“I like it,” Archie replied, his hands in the pockets of his blue Navy coveralls as he walked along beside his friend. “After being cooped up on that jump carrier for so long, some fresh, clean air that hasn’t been run through a thousand scrubbers will do you some good. This place is pristine – look at those trees.”

“I’ll admit, it’s pretty impressive,” Jason conceded. They were some native species of flora, but they looked like redwoods to Jason, the lower gravity allowing them to tower even larger. It felt like someone had bitten a chunk out of the forest and just scattered the clearing with buildings.

“A lot of the colony’s industry is apparently below ground, which is why we can’t see it,” Archie continued as they passed by another cluster of prefabs. “The colonists live on the surface, and the Jarilans live in their tunnels with all the factories and foundries.”
“What do you make of them?” Jason asked, watching a little group of squat Workers waddle along on the opposite side of the road. They were only around four feet tall, but they could carry their own weight and more, the fluffy antennae and little ruffs of white fur around their necks blowing in the wind. No two were alike, each one sporting a different color of shell along with a unique horn that sprouted from their foreheads like a stag beetle. The way that their plates arranged to form a face was a little uncanny at first, but surprisingly cute when one got used to it, their eyes large and expressive.

“They’re certainly industrious little creatures,” Archie replied, raising a hand to wave to the aliens. They returned his greeting happily, seeming excited to see some new faces. “Friendly, too.”
“That guy at the bar tipped me off about a club outside the city,” Jason continued as they passed by a store, the neon sign that hung above its door flickering. “End of the Line, or something like that. Supposedly, it’s where the Jarilans go to socialize with aliens.”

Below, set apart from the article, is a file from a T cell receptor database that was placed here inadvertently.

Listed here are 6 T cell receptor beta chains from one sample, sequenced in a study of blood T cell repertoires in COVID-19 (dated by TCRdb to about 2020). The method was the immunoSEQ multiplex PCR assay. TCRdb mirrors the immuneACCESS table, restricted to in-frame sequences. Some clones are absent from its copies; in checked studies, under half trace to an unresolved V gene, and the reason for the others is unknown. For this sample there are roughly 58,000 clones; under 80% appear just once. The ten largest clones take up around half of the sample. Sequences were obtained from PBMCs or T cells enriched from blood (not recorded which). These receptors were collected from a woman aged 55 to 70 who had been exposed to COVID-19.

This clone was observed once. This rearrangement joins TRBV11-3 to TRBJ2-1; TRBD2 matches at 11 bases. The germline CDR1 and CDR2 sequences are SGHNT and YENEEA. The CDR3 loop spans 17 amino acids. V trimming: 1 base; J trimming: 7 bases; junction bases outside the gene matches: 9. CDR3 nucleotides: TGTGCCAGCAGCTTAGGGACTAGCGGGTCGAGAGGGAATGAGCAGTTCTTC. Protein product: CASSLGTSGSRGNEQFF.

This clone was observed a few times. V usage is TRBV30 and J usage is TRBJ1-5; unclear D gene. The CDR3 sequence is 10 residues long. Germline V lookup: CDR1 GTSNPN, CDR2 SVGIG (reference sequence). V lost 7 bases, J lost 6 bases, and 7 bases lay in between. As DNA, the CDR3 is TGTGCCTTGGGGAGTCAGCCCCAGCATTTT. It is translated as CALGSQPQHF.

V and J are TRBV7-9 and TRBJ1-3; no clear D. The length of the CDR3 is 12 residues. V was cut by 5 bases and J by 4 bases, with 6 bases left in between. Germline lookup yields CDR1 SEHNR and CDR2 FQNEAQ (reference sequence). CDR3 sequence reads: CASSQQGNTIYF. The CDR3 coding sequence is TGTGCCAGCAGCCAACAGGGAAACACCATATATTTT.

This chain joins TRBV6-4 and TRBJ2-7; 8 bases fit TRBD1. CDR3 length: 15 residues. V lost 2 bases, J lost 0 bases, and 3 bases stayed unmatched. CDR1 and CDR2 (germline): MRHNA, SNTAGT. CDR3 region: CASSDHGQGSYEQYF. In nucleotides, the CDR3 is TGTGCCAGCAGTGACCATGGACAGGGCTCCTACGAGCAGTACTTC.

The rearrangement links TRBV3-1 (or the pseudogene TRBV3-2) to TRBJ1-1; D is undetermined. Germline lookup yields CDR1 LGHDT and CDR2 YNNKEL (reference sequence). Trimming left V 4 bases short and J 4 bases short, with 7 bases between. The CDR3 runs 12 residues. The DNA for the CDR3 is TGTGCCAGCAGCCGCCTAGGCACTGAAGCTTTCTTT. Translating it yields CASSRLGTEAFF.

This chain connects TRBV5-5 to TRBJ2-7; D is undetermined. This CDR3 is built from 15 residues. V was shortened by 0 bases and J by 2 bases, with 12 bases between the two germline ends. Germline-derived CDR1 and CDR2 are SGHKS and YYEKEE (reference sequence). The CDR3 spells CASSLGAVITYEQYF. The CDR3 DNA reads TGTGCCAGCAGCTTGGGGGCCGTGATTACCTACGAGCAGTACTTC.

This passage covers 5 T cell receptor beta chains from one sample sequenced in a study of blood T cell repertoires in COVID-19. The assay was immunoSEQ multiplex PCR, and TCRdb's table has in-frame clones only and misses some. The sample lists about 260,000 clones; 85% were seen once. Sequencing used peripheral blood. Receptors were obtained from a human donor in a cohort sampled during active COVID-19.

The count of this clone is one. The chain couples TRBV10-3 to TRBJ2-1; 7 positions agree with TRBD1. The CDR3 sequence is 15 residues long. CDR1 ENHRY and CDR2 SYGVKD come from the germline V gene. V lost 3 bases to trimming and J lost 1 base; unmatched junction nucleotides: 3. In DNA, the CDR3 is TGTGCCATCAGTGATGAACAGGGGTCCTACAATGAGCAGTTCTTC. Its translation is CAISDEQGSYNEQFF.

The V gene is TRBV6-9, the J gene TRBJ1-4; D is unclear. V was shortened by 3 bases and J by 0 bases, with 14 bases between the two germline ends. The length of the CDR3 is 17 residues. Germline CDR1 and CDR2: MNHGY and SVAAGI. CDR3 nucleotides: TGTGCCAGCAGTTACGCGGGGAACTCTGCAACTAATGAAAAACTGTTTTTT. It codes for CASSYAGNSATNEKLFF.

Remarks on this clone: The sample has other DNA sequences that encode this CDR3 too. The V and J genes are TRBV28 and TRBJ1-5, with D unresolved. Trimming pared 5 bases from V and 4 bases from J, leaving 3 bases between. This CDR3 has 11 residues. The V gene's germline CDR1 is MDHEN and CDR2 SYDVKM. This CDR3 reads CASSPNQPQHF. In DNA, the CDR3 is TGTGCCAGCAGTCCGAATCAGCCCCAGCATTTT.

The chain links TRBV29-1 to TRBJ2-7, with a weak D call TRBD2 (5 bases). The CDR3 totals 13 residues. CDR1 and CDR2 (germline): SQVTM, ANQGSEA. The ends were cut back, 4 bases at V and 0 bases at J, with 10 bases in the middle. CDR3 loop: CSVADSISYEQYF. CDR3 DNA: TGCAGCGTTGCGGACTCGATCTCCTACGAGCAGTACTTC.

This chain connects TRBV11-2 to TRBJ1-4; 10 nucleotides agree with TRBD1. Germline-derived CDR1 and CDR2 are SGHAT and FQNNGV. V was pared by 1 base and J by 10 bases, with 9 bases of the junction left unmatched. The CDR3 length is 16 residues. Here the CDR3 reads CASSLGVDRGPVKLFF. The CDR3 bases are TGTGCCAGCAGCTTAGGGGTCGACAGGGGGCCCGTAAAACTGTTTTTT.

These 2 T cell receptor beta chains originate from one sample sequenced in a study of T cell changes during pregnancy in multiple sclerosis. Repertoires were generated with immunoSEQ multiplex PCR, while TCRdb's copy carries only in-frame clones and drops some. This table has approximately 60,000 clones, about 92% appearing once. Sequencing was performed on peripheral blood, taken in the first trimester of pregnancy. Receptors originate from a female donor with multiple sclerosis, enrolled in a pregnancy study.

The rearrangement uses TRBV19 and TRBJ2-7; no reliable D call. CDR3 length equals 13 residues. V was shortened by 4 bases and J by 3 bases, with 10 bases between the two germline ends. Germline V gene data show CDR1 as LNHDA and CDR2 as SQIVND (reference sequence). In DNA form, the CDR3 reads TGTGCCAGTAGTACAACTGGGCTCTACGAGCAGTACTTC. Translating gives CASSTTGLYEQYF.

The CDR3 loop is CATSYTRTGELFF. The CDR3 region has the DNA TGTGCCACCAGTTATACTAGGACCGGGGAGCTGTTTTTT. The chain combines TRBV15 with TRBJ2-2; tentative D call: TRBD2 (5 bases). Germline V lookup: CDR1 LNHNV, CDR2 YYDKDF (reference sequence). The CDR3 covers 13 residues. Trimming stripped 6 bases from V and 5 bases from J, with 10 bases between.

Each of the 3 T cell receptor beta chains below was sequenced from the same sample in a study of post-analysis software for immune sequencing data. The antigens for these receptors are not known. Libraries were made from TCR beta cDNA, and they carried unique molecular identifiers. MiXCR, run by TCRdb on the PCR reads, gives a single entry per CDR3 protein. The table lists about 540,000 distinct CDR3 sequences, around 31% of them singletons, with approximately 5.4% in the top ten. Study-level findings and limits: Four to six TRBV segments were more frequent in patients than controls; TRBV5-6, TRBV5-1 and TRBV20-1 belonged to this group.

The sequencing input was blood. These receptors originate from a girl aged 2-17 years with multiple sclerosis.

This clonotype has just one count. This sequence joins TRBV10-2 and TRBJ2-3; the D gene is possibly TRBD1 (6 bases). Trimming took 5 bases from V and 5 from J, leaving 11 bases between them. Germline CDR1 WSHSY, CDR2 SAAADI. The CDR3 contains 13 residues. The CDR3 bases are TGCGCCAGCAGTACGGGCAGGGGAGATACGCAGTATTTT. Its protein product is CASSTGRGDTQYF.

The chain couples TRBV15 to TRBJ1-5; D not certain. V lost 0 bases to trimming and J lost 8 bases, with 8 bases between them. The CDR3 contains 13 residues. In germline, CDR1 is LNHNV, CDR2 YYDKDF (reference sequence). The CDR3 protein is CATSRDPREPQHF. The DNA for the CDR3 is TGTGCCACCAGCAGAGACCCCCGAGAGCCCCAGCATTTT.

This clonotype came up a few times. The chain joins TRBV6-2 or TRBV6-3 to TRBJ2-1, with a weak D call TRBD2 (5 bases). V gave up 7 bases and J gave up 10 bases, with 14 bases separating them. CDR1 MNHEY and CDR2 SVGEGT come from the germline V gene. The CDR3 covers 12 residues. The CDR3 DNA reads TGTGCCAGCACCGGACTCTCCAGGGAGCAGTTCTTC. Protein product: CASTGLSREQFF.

“You looking to do some socializing, Jay?” Archie asked with a knowing smile.

“We’ve been cooped up on that carrier for months,” he grumbled in reply. “For once, I’d like to have a conversation with someone who I haven’t showered with.”
“It sounds like the place to be,” Archie chuckled. “We’re on shore leave, and we have nothing better to do than haunt the barracks, so let’s do some socializing. Worst-case scenario, we meet some interesting people and get some drinks in us.”




“I think they spelled it wrong,” Archie said, lifting his eyes to the glowing sign above the door. “It says Endo the Line.”

“Maybe it’s supposed to be a pun?” Jason suggested with a shrug.

Night had fallen, and the stars were twinkling in the sky, bright and stark without any light pollution to speak of. The only thing brighter was the nearest tether, the miles-long cable covered in flashing warning lights to ward off any passing aircraft. Jason could actually see a passenger car climbing it, the observation windows illuminated as it sped up the cable.

The club was a little ways from the colony, situated in a clearing down a dirt path that wound between the trees, like some kind of cottage from an old fairytale. It was made of interconnected prefabs that were raised off the carpet grass and wildflowers on little outriggers, a pair of large doors accessible via a ramp. Jason could already hear music and conversations leaking out into the silent forest.

They made their way up and stepped inside, the doors opening at their approach, the muffled music growing louder. Past a small foyer lined with doormats to clean the mud from their boots, they emerged into a large room, the expansive floorspace and tall ceiling suggesting that it had originally been intended as a warehouse.

The cold metal and polymer of the prefabs had been replaced with soft carpeting and what seemed to be Borealan-inspired drapery hanging from the walls, the colors all soft reds and pinks. A beautifully carved wooden bar occupied one wall of the room, the shelves behind it stacked with bottles of all shapes and colors, some of their labels sporting alien text. Real wood was a rare commodity on most worlds, but Jarilo was teeming with abundant lumber. There were comfortable chairs and long couches scattered all around, piled high with pillows and cushions, some of them surrounding wooden tables where guests were drinking and eating. It more resembled some kind of upscale social club or maybe a lounge.

There were plenty of humans – some natives wearing civilian clothes, and others who were clearly Marines from the carrier that had recently arrived. There were aliens, too. Jason could spot a few towering Borealans, a well as a flock of reptilian Valbarans that were clustered around a low coffee table, their colorful feathers flashing as they chattered.